News Quirks | News Quirks | Seven Days | Vermont's Independent Voice

Published March 6, 2013 at 9:04 a.m.

Curses, Foiled Again

A woman told police in Des Moines, Iowa, that she returned home one morning to find a strange vehicle in her driveway. She parked behind it and saw a man walk out of her front door. He told her two other men had broken in and that he was driving by, saw them and stopped to investigate. When the homeowner started to call police, however, the man grabbed a crowbar, smashed the window of her car, put it in neutral and rammed it with his pickup truck to push it into the street so he could drive off. Police officers spotted him and gave chase. After he crashed into a utility pole, he fled on foot but didn’t get far, according to police, who reported, “He would have been able to run faster if he wasn’t wearing snow pants.” Officers arrested Martin Thicklen, 49, on multiple charges. (Des Moines Register)

Irony Illustrated

University of Louisville police accused Terry J. Davis of shoplifting after surveillance video cameras showed him stealing a textbook and then trying to sell it back to the university bookstore. The book was titled “Resolving Ethical Issues.” (Louisville’s the Courier Journal)

Days after the CQ Press City Crime Rankings rated Sugar Land the second-safest city in Texas, two teenagers burglarized the home of Police Chief Doug Brinkley, 48. After Conner Hinton and Taylor Nuttal, both 17, were arrested and confessed to the break-in, Brinkley said he’s looking into camera surveillance and a safe for his home, noting, “You never know what could happen.” (The Huffington Post)

Second-Amendment Follies

A month after a Texas school district voted to allow school employees to carry firearms on campus, a maintenance worker was receiving one-on-one training from a concealed handgun license instructor when a mechanical malfunction caused his weapon to fire. The bullet ricocheted, striking the employee of the Van Independent School District in his left leg. The victim was hospitalized in fair condition. (NBC News)

A California judge said a Los Angeles police officer, who was paralyzed from the waist down when his 3-year-old son shot him with his service pistol, may proceed with his lawsuit against gun manufacturer Glock. Enrique Chavez claims that the Glock 21 lacked adequate safeguards against an accidental discharge. Collin Chavez found his father’s loaded weapon beneath the front seat of the officer’s pickup truck and shot him in the back. (San Francisco Chronicle)

Should’ve Quit While They Were Behind

When their children bought them a home in Toronto for $718,000, Shih and Yang Tseng tore down an existing rotting wooden addition and hired a contractor to build a new brick addition for $80,000. They failed to get a permit, however, and their addition was larger than allowed by today’s code. When notified by authorities, the couple embarked on a six-year legal battle that included appeals to the courts, the Ontario Municipal Board and even the United Nations. By last spring, they had spent more than $200,000 on lawyers and other professionals to save the addition. In addition, distressed members of 70-year-old Yang’s family committed suicide, according to lawyer Clayton Ruby, who argued that proceeding against the Tsengs amounts to discrimination against the disabled. Despite their protests and appeals, a committee-of-adjustment panel told the Tsengs they had 30 days to demolish the two-story addition. “This is not a human rights issue,” Councilor Adam Vaughn pointed out. “It’s a planning issue.” (Toronto Star)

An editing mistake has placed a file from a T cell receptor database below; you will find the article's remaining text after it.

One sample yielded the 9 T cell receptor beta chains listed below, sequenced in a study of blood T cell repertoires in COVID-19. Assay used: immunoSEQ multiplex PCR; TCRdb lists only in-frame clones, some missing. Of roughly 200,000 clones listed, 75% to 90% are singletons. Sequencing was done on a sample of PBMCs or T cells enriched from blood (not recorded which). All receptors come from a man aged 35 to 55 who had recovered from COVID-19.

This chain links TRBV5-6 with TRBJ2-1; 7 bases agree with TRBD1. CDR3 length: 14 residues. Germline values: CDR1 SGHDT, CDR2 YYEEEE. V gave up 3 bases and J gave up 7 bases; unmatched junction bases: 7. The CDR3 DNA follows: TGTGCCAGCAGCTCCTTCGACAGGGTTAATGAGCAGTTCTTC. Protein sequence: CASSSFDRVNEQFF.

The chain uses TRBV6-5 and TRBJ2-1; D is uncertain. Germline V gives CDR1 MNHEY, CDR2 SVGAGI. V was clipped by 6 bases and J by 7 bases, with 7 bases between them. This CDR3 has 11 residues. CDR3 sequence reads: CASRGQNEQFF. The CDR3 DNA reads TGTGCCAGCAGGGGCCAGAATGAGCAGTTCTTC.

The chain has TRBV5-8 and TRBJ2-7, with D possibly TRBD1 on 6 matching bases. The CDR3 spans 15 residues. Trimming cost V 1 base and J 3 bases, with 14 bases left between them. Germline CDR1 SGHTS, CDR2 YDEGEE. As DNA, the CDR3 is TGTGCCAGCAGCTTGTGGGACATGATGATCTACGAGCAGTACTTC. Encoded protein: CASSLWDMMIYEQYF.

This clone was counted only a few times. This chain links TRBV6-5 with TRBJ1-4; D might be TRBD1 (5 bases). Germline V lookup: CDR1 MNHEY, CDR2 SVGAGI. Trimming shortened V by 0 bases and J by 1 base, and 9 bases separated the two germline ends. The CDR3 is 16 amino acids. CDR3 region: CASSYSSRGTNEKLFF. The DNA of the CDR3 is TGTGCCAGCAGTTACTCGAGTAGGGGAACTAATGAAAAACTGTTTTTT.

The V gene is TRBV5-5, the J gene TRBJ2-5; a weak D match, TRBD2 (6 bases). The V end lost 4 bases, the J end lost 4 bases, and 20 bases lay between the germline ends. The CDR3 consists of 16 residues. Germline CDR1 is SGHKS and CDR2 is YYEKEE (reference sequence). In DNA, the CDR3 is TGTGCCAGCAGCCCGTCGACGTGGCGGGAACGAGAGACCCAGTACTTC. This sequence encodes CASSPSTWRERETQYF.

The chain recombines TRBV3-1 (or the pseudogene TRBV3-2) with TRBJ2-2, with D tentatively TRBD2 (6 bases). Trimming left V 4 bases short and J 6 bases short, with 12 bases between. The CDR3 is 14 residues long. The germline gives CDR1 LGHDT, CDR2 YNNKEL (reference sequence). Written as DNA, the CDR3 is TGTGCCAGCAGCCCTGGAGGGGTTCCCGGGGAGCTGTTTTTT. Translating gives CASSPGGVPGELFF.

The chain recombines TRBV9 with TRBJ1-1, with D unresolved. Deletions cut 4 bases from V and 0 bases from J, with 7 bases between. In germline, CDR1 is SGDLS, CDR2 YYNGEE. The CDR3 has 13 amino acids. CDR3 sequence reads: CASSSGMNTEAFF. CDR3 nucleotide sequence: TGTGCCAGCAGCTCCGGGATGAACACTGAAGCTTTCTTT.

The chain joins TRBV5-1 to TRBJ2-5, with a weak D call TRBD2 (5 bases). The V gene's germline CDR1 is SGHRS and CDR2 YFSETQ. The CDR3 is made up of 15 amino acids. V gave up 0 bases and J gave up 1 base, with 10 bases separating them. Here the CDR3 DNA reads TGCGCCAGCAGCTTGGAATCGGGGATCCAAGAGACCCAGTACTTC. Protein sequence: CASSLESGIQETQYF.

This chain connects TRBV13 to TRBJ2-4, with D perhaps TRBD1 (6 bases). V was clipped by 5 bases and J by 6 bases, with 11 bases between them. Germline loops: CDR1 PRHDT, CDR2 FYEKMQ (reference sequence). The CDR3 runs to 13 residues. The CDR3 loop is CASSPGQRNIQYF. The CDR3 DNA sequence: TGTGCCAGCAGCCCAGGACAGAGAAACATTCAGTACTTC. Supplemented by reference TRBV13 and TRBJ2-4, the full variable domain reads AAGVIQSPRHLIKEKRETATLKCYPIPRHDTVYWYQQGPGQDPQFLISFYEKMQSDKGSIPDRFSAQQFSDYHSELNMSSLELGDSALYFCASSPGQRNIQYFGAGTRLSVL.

Breaking the Faith

Raymond Dolin, 39, reported that he was shot in the arm outside Glasgow, Mont., while hitchhiking across America to write a book abut the kindness of people he met along the way. Authorities launched a manhunt and arrested a 52-year-old Washington man, who they said was under the influence of drugs or alcohol.

When deputies couldn’t find a gun in the suspect’s pickup, however, they returned to the scene and found a Derringer pistol in a nearby field. They traced the weapon and discovered that Dolin had bought it in his home state of West Virginia just days before the shooting. Suspecting he shot himself to promote his book, Valley County Sheriff Glen Meier confronted Dolin, who confessed to making up the story. (The Billings Gazette and Associated Press)

Missing the Point

After Rodney Dwayne Valentine, 37, was released from the Rockingham County, N.C., jail, he refused to leave. Deputies charged him with trespassing and rearrested him. (Greensboro’s News & Record)